International Journal of Earth Sciences

, Volume 101, Issue 5, pp 1397–1406 | Cite as

Molecular carbon isotope variations in core samples taken at the Permian–Triassic boundary layers in southern China

  • Ruiliang Wang
  • Shuichang Zhang
  • Simon Brassell
  • Jiaxue Wang
  • Zhengyuan Lu
  • Qingzhong Ming
  • Xiaomei Wang
  • Lizeng Bian
Original Paper


Stable carbon isotope composition (δ13C) of carbonate sediments and the molecular (biomarker) characteristics of a continuous Permian–Triassic (PT) layer in southern China were studied to obtain geochemical signals of global change at the Permian–Triassic boundary (PTB). Carbonate carbon isotope values shifted toward positive before the end of the Permian period and then shifted negative above the PTB into the Triassic period. Molecular carbon isotope values of biomarkers followed the same trend at and below the PTB and remained negative in the Triassic layer. These biomarkers were acyclic isoprenoids, ranging from C15 to C40, steranes (C27 dominates) and terpenoids that were all significantly more abundant in samples from the Permian layer than those from the Triassic layer. The Triassic layer was distinguished by the dominance of higher molecular weight (waxy) n-alkanes. Stable carbon isotope values of individual components, including n-alkanes and acyclic isoprenoids such as phytane, isop-C25, and squalane, are depleted in δ13C by up to 8–10‰ in the Triassic samples as compared to the Permian. Measured molecular and isotopic variations of organic matter in the PT layers support the generally accepted view of Permian oceanic stagnation followed by a massive upwelling of toxic deep waters at the PTB. A series of large-scale (global) outgassing events may be associated with the carbon isotope shift we measured. This is also consistent with the lithological evidence we observed of white thin-clay layers in this region. Our findings, in context with a generally accepted stagnant Permian ocean, followed by massive upwelling of toxic deep waters might be the major causes of the largest global mass extinction event that occurred at the Permian–Triassic boundary.


Permian Triassic Southern China PTB Mass extinction, carbon isotope δ13Upwelling Outgassing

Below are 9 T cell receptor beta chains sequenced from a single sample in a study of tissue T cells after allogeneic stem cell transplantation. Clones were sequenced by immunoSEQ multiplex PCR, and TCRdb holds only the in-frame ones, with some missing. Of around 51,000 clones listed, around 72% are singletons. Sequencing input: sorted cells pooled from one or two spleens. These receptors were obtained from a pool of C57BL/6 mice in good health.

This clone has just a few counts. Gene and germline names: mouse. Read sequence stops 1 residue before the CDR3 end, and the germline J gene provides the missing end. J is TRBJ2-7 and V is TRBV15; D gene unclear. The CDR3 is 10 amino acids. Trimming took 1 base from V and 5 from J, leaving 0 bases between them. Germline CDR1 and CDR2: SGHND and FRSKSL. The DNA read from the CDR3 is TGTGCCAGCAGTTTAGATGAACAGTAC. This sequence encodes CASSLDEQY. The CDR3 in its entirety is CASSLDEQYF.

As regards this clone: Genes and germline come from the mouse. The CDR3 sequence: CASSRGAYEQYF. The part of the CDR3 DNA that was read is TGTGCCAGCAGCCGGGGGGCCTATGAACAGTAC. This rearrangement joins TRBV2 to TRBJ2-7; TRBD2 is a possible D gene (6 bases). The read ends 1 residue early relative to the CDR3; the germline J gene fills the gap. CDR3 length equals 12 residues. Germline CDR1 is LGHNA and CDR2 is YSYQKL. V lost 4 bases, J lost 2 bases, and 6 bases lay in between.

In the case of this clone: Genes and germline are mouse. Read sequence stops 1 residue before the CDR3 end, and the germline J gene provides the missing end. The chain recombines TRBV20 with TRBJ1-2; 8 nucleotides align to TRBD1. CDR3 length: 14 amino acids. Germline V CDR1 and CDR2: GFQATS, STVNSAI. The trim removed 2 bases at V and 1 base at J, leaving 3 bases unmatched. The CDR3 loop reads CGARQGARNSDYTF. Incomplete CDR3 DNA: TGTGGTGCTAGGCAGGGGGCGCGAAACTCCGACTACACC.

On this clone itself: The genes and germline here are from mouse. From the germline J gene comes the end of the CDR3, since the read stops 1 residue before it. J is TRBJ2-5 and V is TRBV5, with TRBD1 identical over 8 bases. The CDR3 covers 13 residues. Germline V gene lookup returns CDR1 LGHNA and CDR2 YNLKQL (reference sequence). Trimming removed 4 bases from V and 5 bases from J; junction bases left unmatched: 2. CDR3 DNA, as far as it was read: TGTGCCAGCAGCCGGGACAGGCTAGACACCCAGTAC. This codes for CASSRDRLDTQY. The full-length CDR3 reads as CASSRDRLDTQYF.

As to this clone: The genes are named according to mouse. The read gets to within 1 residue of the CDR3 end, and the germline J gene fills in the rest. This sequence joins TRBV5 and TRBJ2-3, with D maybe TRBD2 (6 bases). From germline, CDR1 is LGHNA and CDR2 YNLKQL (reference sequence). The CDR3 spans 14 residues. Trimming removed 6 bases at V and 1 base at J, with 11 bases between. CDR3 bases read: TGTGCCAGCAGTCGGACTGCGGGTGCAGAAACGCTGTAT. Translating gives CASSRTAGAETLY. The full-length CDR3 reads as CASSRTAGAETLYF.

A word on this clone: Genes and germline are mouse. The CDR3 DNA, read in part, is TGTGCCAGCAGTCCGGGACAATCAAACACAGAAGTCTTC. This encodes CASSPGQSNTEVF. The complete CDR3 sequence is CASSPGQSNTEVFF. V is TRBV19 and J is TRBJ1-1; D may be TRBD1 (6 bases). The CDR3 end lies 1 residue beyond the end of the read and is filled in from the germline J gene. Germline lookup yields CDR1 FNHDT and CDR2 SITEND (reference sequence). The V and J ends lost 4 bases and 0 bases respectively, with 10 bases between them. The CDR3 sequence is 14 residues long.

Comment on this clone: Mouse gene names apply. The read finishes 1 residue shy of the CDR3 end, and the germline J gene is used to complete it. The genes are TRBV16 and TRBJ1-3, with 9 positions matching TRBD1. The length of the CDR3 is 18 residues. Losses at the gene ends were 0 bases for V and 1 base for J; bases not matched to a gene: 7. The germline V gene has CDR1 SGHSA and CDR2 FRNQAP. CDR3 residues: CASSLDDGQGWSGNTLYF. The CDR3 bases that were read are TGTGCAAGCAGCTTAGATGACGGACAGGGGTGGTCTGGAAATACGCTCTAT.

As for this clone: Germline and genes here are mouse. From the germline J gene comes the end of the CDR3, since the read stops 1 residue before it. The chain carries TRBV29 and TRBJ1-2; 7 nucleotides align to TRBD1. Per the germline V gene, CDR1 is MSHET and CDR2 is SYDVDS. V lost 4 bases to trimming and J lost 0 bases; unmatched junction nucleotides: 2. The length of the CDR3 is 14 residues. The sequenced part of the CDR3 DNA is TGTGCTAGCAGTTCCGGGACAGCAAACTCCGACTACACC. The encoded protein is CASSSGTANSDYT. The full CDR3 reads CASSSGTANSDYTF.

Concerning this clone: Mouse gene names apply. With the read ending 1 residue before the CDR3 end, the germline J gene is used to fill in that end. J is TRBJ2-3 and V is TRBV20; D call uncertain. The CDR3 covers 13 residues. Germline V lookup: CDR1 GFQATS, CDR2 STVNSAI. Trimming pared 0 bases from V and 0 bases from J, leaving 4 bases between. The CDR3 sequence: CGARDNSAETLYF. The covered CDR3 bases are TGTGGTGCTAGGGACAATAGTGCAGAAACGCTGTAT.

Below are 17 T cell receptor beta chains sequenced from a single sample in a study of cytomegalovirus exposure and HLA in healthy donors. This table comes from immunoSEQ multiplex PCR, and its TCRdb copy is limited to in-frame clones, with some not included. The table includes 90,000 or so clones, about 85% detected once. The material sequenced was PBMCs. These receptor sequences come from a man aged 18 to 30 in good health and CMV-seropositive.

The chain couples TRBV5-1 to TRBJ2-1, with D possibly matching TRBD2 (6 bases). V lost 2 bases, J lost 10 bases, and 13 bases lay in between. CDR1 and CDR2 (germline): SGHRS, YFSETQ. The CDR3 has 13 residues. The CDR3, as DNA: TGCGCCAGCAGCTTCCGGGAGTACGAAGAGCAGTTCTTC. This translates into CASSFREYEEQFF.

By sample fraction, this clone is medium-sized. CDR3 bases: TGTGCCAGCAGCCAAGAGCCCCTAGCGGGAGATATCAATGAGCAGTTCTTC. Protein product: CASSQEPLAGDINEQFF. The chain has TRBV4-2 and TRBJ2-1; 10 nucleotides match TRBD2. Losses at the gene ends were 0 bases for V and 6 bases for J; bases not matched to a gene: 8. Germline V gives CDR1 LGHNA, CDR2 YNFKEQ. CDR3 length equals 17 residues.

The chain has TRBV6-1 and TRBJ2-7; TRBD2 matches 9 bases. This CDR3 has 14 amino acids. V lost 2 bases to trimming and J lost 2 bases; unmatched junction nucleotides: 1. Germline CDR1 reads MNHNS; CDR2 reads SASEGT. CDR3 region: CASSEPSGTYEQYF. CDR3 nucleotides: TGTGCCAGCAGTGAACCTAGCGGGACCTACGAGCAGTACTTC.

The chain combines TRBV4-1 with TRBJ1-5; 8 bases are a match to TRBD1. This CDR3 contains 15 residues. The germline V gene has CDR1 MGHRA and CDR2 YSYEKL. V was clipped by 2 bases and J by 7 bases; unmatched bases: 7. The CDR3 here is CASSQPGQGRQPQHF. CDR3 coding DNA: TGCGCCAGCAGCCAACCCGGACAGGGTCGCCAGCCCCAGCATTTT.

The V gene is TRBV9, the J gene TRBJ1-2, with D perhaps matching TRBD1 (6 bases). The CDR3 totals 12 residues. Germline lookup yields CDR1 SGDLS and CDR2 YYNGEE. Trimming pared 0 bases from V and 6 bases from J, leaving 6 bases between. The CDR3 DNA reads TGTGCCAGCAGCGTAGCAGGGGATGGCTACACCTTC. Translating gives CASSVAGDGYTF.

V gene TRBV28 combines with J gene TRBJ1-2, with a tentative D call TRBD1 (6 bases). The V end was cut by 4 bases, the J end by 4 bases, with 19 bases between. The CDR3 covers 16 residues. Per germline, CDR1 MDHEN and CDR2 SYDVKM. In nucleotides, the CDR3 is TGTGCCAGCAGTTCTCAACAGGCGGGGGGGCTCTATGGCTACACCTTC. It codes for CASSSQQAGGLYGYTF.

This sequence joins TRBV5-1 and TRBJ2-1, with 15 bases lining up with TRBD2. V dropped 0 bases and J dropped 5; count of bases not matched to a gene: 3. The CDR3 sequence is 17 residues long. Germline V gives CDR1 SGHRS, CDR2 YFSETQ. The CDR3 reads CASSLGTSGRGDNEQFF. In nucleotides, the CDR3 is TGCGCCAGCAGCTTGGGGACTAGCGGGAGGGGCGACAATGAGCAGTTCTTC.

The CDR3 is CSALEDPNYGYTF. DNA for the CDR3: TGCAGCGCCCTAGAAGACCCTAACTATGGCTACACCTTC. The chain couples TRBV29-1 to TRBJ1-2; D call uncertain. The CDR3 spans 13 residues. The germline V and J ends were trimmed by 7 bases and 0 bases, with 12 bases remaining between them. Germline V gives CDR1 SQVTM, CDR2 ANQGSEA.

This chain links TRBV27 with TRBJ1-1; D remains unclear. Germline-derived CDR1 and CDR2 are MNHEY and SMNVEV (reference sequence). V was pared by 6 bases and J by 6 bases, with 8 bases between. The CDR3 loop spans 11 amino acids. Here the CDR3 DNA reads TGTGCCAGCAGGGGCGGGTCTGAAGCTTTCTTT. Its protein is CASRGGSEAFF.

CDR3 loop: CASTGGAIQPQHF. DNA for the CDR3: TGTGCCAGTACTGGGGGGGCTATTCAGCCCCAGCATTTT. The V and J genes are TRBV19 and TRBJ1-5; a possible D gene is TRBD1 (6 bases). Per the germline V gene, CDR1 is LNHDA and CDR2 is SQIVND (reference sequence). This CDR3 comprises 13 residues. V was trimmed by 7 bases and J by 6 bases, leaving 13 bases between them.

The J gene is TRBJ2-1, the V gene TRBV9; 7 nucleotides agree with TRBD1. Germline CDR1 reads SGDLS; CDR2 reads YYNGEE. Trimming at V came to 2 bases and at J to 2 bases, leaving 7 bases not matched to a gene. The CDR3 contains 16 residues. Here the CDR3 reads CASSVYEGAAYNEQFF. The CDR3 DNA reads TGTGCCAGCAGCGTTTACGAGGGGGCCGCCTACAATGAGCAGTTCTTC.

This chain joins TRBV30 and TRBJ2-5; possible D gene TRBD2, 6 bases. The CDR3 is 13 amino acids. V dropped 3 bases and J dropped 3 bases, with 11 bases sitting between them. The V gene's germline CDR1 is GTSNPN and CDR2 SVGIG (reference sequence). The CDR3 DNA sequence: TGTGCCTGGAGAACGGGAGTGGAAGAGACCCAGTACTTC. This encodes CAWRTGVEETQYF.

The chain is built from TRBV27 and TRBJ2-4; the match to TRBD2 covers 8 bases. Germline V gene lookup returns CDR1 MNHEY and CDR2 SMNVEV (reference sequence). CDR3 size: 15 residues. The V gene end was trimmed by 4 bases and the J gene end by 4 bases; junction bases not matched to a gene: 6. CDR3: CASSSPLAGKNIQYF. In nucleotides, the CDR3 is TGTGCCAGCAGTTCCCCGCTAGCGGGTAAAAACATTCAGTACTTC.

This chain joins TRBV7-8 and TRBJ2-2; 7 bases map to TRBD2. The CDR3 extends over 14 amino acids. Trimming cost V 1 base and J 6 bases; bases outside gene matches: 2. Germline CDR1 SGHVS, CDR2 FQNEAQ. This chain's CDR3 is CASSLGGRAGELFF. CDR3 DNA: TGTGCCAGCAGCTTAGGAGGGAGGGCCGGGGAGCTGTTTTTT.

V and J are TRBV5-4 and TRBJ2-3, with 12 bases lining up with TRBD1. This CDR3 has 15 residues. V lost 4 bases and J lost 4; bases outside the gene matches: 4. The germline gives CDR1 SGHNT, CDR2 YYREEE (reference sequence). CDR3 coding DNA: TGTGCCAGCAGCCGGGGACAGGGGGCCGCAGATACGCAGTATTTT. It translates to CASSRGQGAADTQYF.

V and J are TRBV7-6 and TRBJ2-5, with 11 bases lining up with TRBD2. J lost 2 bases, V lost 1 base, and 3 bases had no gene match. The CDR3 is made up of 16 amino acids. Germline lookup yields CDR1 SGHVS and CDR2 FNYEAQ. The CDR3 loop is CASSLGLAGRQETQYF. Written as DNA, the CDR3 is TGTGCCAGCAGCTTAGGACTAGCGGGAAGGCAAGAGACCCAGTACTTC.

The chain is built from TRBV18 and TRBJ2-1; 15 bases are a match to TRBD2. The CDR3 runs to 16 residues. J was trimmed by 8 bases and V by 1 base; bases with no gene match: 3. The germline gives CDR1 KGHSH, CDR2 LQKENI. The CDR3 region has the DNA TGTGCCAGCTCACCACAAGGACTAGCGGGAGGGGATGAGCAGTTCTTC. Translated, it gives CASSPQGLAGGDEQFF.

The current study was partially supported by Open Fund (PLC200901) of State Key Laboratory of Oil and Gas Reservoir Geology and Exploitation, Chengdu University of Technology (RW) and NSFC-Yunnan Joint Funding project #U0933604/40872118 and 2009CC007 (RW & JW). The authors are very thankful to the anonymous reviewers for many helpful linguistic and scientific comments on the manuscript. Mrs. H. Shang (emeritus of CNPC) is acknowledged for participating in the early field sampling for the earlier related projects on PTB of southern China.


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Copyright information

© Springer-Verlag (outside the USA) 2011

Authors and Affiliations

  • Ruiliang Wang
    • 1
  • Shuichang Zhang
    • 3
  • Simon Brassell
    • 4
  • Jiaxue Wang
    • 2
  • Zhengyuan Lu
    • 5
  • Qingzhong Ming
    • 2
  • Xiaomei Wang
    • 3
  • Lizeng Bian
    • 6
  1. 1.Environment and Life SciencesBrookhaven National LaboratoryUptonUSA
  2. 2.Yunnan Key Lab of Geographic and Environmental ChangeYunnan Normal UniversityKunmingPeoples’s Republic of China
  3. 3.Key Laboratory of Petroleum GeochemistryPetroChinaBeijingPeoples’s Republic of China
  4. 4.Department of GeologyIndiana UniversityBloomingtonUSA
  5. 5.State Key Laboratory of Oil and Gas Reservoir Geology and ExploitationChengdu University of TechnologyChengduPeoples’s Republic of China
  6. 6.Department of GeologyNanjing UniversityNanjingPeoples’s Republic of China

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